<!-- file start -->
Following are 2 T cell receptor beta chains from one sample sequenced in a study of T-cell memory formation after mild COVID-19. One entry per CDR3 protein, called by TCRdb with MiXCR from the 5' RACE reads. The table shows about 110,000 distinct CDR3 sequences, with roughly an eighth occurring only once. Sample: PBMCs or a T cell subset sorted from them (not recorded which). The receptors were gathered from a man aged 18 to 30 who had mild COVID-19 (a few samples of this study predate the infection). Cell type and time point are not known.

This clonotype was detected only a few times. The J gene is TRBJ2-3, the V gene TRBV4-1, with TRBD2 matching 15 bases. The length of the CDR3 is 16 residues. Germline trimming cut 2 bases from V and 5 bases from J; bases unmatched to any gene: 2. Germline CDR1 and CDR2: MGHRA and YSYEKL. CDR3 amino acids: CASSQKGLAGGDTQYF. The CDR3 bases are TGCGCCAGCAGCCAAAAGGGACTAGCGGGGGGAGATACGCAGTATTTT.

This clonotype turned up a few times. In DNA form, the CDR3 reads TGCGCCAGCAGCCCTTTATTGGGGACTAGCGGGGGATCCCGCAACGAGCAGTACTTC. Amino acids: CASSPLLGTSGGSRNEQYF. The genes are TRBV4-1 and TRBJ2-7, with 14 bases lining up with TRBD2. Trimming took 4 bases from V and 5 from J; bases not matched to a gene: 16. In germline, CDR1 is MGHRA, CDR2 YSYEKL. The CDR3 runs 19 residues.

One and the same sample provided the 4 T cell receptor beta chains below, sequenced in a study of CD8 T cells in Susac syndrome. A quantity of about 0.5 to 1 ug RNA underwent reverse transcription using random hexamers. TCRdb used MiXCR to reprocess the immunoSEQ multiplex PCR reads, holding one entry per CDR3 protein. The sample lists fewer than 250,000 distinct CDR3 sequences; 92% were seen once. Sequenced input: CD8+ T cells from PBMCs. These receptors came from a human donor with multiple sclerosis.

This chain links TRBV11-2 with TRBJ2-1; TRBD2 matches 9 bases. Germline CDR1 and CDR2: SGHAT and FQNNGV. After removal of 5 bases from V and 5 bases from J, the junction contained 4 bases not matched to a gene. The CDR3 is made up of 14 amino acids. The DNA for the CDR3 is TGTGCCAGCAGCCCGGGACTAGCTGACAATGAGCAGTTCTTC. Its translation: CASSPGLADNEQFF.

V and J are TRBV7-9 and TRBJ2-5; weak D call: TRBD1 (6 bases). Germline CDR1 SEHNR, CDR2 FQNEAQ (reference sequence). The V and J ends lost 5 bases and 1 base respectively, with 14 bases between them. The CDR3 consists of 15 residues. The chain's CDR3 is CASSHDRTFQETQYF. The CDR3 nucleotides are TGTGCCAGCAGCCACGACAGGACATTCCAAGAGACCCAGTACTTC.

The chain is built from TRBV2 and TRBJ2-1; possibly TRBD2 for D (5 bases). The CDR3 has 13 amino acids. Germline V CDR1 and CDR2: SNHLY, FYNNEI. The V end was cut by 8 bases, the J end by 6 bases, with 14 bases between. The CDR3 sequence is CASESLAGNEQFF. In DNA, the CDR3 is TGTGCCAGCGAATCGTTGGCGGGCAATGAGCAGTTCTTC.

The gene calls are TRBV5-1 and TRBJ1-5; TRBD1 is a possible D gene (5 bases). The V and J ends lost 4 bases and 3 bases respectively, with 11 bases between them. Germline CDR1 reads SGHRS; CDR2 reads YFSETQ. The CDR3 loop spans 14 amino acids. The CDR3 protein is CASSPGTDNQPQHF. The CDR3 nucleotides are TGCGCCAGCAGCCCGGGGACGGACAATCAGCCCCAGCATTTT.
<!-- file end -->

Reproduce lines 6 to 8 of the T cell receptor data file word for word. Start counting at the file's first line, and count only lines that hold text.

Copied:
V and J are TRBV7-9 and TRBJ2-5; weak D call: TRBD1 (6 bases). Germline CDR1 SEHNR, CDR2 FQNEAQ (reference sequence). The V and J ends lost 5 bases and 1 base respectively, with 14 bases between them. The CDR3 consists of 15 residues. The chain's CDR3 is CASSHDRTFQETQYF. The CDR3 nucleotides are TGTGCCAGCAGCCACGACAGGACATTCCAAGAGACCCAGTACTTC.

The chain is built from TRBV2 and TRBJ2-1; possibly TRBD2 for D (5 bases). The CDR3 has 13 amino acids. Germline V CDR1 and CDR2: SNHLY, FYNNEI. The V end was cut by 8 bases, the J end by 6 bases, with 14 bases between. The CDR3 sequence is CASESLAGNEQFF. In DNA, the CDR3 is TGTGCCAGCGAATCGTTGGCGGGCAATGAGCAGTTCTTC.

The gene calls are TRBV5-1 and TRBJ1-5; TRBD1 is a possible D gene (5 bases). The V and J ends lost 4 bases and 3 bases respectively, with 11 bases between them. Germline CDR1 reads SGHRS; CDR2 reads YFSETQ. The CDR3 loop spans 14 amino acids. The CDR3 protein is CASSPGTDNQPQHF. The CDR3 nucleotides are TGCGCCAGCAGCCCGGGGACGGACAATCAGCCCCAGCATTTT.